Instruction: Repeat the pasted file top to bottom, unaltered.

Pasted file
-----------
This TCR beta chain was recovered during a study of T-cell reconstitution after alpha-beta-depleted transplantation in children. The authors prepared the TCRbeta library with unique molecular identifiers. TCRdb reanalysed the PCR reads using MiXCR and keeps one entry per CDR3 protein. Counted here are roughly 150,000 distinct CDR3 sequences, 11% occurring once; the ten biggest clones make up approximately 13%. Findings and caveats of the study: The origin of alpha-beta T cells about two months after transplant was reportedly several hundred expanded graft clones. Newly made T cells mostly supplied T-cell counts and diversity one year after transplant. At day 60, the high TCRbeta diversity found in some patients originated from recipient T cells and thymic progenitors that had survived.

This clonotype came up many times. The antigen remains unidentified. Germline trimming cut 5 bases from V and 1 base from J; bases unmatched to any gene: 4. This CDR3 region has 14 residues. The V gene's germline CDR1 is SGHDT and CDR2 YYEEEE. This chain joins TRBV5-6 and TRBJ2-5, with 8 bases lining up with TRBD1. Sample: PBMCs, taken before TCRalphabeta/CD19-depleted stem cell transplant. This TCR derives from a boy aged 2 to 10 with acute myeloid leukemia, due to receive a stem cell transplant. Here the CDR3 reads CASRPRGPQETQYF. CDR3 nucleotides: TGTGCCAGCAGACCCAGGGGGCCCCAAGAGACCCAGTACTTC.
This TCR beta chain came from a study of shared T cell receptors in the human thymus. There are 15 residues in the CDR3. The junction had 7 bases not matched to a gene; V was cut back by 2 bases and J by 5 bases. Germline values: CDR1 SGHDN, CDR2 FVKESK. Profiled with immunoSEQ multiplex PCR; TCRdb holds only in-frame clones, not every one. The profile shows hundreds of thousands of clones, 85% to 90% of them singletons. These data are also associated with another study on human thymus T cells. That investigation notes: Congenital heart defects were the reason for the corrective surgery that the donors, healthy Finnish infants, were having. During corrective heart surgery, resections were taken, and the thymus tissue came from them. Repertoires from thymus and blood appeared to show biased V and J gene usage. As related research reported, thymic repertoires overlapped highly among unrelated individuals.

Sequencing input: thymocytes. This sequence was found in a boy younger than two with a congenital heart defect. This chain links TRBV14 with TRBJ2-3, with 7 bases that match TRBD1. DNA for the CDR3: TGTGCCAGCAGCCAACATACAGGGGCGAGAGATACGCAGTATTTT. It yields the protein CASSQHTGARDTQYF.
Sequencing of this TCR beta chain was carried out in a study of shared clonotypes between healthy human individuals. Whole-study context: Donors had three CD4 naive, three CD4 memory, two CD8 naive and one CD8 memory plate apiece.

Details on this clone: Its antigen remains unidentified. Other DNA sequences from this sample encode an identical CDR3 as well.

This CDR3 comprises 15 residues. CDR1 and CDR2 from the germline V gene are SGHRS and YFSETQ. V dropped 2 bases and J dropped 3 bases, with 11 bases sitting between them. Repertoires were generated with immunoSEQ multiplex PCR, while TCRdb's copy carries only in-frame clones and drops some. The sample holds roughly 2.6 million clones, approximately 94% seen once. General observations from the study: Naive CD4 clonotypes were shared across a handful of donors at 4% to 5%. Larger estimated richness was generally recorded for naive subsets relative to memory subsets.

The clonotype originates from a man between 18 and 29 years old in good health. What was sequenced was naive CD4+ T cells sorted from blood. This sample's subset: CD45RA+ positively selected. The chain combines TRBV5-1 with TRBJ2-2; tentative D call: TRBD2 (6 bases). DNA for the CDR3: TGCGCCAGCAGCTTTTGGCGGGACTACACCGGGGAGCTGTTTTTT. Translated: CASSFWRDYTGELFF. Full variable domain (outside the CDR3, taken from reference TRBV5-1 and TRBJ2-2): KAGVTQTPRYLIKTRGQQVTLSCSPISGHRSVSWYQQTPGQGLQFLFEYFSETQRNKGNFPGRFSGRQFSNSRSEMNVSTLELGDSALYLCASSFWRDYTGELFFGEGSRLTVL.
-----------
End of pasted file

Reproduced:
This TCR beta chain was recovered during a study of T-cell reconstitution after alpha-beta-depleted transplantation in children. The authors prepared the TCRbeta library with unique molecular identifiers. TCRdb reanalysed the PCR reads using MiXCR and keeps one entry per CDR3 protein. Counted here are roughly 150,000 distinct CDR3 sequences, 11% occurring once; the ten biggest clones make up approximately 13%. Findings and caveats of the study: The origin of alpha-beta T cells about two months after transplant was reportedly several hundred expanded graft clones. Newly made T cells mostly supplied T-cell counts and diversity one year after transplant. At day 60, the high TCRbeta diversity found in some patients originated from recipient T cells and thymic progenitors that had survived.

This clonotype came up many times. The antigen remains unidentified. Germline trimming cut 5 bases from V and 1 base from J; bases unmatched to any gene: 4. This CDR3 region has 14 residues. The V gene's germline CDR1 is SGHDT and CDR2 YYEEEE. This chain joins TRBV5-6 and TRBJ2-5, with 8 bases lining up with TRBD1. Sample: PBMCs, taken before TCRalphabeta/CD19-depleted stem cell transplant. This TCR derives from a boy aged 2 to 10 with acute myeloid leukemia, due to receive a stem cell transplant. Here the CDR3 reads CASRPRGPQETQYF. CDR3 nucleotides: TGTGCCAGCAGACCCAGGGGGCCCCAAGAGACCCAGTACTTC.
This TCR beta chain came from a study of shared T cell receptors in the human thymus. There are 15 residues in the CDR3. The junction had 7 bases not matched to a gene; V was cut back by 2 bases and J by 5 bases. Germline values: CDR1 SGHDN, CDR2 FVKESK. Profiled with immunoSEQ multiplex PCR; TCRdb holds only in-frame clones, not every one. The profile shows hundreds of thousands of clones, 85% to 90% of them singletons. These data are also associated with another study on human thymus T cells. That investigation notes: Congenital heart defects were the reason for the corrective surgery that the donors, healthy Finnish infants, were having. During corrective heart surgery, resections were taken, and the thymus tissue came from them. Repertoires from thymus and blood appeared to show biased V and J gene usage. As related research reported, thymic repertoires overlapped highly among unrelated individuals.

Sequencing input: thymocytes. This sequence was found in a boy younger than two with a congenital heart defect. This chain links TRBV14 with TRBJ2-3, with 7 bases that match TRBD1. DNA for the CDR3: TGTGCCAGCAGCCAACATACAGGGGCGAGAGATACGCAGTATTTT. It yields the protein CASSQHTGARDTQYF.
Sequencing of this TCR beta chain was carried out in a study of shared clonotypes between healthy human individuals. Whole-study context: Donors had three CD4 naive, three CD4 memory, two CD8 naive and one CD8 memory plate apiece.

Details on this clone: Its antigen remains unidentified. Other DNA sequences from this sample encode an identical CDR3 as well.

This CDR3 comprises 15 residues. CDR1 and CDR2 from the germline V gene are SGHRS and YFSETQ. V dropped 2 bases and J dropped 3 bases, with 11 bases sitting between them. Repertoires were generated with immunoSEQ multiplex PCR, while TCRdb's copy carries only in-frame clones and drops some. The sample holds roughly 2.6 million clones, approximately 94% seen once. General observations from the study: Naive CD4 clonotypes were shared across a handful of donors at 4% to 5%. Larger estimated richness was generally recorded for naive subsets relative to memory subsets.

The clonotype originates from a man between 18 and 29 years old in good health. What was sequenced was naive CD4+ T cells sorted from blood. This sample's subset: CD45RA+ positively selected. The chain combines TRBV5-1 with TRBJ2-2; tentative D call: TRBD2 (6 bases). DNA for the CDR3: TGCGCCAGCAGCTTTTGGCGGGACTACACCGGGGAGCTGTTTTTT. Translated: CASSFWRDYTGELFF. Full variable domain (outside the CDR3, taken from reference TRBV5-1 and TRBJ2-2): KAGVTQTPRYLIKTRGQQVTLSCSPISGHRSVSWYQQTPGQGLQFLFEYFSETQRNKGNFPGRFSGRQFSNSRSEMNVSTLELGDSALYLCASSFWRDYTGELFFGEGSRLTVL.